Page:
We expect the degree of frequency dependence to be sensitive to the relative scales of pollinator movement and plant distribution. Our experimental populations were small and isolated by 100 m, and pollinators may not have experienced them as independent units. Nevertheless, these distances and patch sizes are relevant to what we have observed in natural populations, where it is common to find small patches of plants in a landscape mosaic, but not isolated by more than about 30 m (E. Cuevas, pers. obs.). Over several years of observation in the field, we have never seen female plants so isolated from hermaphrodites as to experience total reproductive failure (E. Cuevas, pers. obs.). In this study, we found no reduction in the fitness of female flowers even at sex ratios much higher than those observed in our survey (80%, 100% females vs. 44%). Because our experimental populations reflect a relevant scale of plant distribution, we believe that frequency-dependent variation in fitness is not likely a major mechanism regulating local sex ratio variation in K. grandiflora. Although gene flow is thought to be highly local for most herbaceous plants, pollinator movement and the scale of gene flow varies greatly from species to species (Schulke & Waser, 2001; Barthelmess et al., 2006). Our results suggest that pollinators of K. grandiflora move easily among isolated patches, efficiently fertilizing female flowers even when surrounded primarily by females. This facility of pollinator movement may relate to the open nature of the desert ecosystem, which may allow easy perception and location of a plant with relatively large, conspicuous flowers. The end result is that sex ratio is effectively averaged over large areas, and it may take very large-scale changes in female frequency to result in any negative frequency-dependent effects on female fitness.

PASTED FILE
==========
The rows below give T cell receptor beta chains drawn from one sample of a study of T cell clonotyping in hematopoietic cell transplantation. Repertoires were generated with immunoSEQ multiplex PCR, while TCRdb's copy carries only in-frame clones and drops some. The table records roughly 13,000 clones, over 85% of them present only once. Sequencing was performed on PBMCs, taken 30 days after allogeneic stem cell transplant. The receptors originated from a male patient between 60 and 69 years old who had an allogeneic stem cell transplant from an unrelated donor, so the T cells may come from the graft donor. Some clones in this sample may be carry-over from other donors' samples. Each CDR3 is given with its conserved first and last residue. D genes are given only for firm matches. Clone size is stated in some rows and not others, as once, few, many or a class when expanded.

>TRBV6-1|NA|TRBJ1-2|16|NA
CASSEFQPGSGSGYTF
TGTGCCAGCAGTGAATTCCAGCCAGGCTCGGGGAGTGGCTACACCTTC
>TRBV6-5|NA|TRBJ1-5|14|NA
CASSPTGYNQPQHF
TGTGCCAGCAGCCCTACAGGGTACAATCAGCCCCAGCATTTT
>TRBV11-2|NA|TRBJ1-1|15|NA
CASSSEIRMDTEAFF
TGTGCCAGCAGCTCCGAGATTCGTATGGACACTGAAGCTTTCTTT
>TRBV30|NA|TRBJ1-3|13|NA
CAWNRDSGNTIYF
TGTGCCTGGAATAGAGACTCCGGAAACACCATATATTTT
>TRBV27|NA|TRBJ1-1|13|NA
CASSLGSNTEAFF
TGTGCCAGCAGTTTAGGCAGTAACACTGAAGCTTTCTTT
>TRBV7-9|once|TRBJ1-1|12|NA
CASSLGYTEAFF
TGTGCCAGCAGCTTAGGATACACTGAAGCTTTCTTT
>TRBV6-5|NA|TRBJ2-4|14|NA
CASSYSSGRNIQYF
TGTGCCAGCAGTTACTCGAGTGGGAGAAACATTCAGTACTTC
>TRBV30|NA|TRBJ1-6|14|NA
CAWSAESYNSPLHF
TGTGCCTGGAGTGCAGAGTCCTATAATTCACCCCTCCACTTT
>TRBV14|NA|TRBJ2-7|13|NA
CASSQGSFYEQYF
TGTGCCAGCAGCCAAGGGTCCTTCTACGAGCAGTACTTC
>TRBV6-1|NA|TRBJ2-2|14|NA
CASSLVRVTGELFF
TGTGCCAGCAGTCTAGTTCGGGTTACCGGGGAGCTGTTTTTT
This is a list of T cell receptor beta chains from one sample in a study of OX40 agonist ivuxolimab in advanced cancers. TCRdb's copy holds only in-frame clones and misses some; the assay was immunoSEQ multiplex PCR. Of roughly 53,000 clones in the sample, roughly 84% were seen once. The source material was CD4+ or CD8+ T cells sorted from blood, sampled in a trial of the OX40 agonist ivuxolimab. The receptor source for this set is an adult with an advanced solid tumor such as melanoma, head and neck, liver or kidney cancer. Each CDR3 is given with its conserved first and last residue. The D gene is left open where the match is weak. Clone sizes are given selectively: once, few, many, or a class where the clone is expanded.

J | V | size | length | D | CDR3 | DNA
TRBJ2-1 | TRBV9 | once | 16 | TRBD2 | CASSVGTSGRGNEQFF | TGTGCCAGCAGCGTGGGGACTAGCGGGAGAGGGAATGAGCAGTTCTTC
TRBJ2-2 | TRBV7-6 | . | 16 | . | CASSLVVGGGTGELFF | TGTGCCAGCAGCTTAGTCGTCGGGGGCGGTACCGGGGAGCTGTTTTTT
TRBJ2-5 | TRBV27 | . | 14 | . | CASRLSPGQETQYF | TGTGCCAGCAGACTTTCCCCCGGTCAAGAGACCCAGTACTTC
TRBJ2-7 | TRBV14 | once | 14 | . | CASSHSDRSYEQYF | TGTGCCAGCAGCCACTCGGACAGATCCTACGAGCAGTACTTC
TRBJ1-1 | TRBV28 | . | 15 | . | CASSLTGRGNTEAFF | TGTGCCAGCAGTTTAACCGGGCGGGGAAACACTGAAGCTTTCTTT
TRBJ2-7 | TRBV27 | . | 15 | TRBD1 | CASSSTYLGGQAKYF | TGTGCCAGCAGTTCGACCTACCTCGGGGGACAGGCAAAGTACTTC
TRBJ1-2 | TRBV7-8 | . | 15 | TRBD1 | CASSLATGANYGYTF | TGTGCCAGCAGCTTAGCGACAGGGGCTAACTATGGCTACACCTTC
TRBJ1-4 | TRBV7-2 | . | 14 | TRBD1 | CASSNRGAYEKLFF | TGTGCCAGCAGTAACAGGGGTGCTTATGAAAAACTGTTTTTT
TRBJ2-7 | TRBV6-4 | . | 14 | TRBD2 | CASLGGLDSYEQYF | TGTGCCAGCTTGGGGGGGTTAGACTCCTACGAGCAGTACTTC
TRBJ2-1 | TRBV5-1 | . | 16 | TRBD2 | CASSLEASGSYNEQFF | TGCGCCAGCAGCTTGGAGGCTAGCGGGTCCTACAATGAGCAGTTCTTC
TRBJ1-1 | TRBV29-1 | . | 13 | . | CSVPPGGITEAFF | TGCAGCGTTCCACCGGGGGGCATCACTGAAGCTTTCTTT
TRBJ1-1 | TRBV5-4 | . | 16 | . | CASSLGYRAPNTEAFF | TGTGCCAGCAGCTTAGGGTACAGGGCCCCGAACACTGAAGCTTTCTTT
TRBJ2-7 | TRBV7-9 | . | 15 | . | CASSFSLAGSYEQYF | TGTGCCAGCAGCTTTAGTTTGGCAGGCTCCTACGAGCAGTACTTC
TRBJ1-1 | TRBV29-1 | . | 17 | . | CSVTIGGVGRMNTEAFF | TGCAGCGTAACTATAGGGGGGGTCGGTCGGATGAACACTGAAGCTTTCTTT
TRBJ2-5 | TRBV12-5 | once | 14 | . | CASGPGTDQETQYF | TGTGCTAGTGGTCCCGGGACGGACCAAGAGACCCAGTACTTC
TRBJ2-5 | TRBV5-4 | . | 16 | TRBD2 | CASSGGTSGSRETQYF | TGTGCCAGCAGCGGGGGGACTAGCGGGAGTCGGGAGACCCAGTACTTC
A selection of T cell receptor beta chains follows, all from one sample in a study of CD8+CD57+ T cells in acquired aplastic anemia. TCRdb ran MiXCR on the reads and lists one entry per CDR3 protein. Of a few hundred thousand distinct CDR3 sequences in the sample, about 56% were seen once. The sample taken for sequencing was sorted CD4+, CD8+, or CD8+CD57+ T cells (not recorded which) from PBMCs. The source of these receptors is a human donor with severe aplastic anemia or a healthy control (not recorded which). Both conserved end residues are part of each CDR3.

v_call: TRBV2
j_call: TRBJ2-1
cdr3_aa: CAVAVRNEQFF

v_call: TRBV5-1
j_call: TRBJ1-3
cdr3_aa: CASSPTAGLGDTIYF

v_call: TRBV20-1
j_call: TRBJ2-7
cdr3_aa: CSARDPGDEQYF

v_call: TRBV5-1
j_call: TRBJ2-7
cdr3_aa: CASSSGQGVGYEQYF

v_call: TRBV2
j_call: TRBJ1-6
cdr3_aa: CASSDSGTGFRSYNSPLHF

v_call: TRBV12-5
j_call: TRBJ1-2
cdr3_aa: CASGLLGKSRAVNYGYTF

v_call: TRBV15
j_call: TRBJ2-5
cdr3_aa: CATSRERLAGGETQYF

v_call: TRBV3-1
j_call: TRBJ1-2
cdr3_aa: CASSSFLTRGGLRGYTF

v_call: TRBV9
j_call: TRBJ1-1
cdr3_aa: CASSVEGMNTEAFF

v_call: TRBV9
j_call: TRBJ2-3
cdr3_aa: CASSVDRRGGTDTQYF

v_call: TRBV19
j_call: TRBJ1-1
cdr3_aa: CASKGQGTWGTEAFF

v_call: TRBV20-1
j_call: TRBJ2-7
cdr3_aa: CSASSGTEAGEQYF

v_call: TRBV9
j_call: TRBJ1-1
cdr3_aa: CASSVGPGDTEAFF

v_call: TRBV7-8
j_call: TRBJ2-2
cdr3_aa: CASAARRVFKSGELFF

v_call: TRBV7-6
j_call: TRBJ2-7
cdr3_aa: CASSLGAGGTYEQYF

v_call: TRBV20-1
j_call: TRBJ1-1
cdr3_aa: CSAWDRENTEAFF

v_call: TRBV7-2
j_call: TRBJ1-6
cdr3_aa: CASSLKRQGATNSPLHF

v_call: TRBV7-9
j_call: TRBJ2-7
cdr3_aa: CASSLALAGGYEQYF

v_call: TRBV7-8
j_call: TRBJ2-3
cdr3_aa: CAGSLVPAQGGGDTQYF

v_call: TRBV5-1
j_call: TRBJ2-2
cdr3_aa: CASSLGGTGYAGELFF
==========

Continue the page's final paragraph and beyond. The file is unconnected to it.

Other factors in the maintenance of gynodioecy

We found variation in sex ratio among populations in the central region of Sonora. Although we did not find populations with very high frequencies of females, we also found few populations where females were entirely lacking. Given the reproductive disadvantages female plants potentially face, combined with their apparent lack of reproductive compensation, we are left with the question of why female plants are a common feature of K. grandiflora in this region.

Over a wider latitudinal range (19°–31°), K. grandiflora shows a strong positive relationship between female frequency and latitude, with females increasing in the cooler, drier environments of the north (Cuevas et al., 2006). In contrast, we did not find any relationship between sex ratio and latitude at the regional scale (28°00′–29°30′). However, local patterns of temperature and rainfall could be uncorrelated with latitude at this scale, and may influence the relative fitness of females and therefore the variation in sex ratio. In addition, female frequency could be related to population size (Nilsson & Ågren, 2006; Caruso & Case, 2007), but we were unable to estimate this parameter in our sample populations. Beside environmental factors, female frequency could be the result of stochastic processes generated by nucleo-cytoplasmic dynamics (Frank, 1989), which could explain why female frequency varies greatly among populations relatively close to each other. Under this scenario, female frequency is increased by the presence of male-sterile cytotypes when populations are lacking the corresponding restorer of male function. Even though we do not have a formal genetic study of the inheritance of male sterility, K. grandiflora shows some developmental similarities with species that show cytoplasmic male sterility (Cuevas et al., 2005). Our data suggest that such male-sterile lineages may not be at a reproductive disadvantage in K. grandiflora, creating opportunities for stochastic nucleo-cytoplasmic factors to govern local patterns of sex ratio.

Acknowledgments

The authors thank to José Martínez for field assistance and Anabel Martínez, Ma. De Los Ángeles Quintana and Ricardo Gutiérrez for pollinator observations. Mario Vallejo, Katrina Dlugosch, Pete Holloran, Alden Griffin and Sarah Swope made valuables comments to previous versions. Financial support was provided by CONACYT (34889-V) and UC Mexus.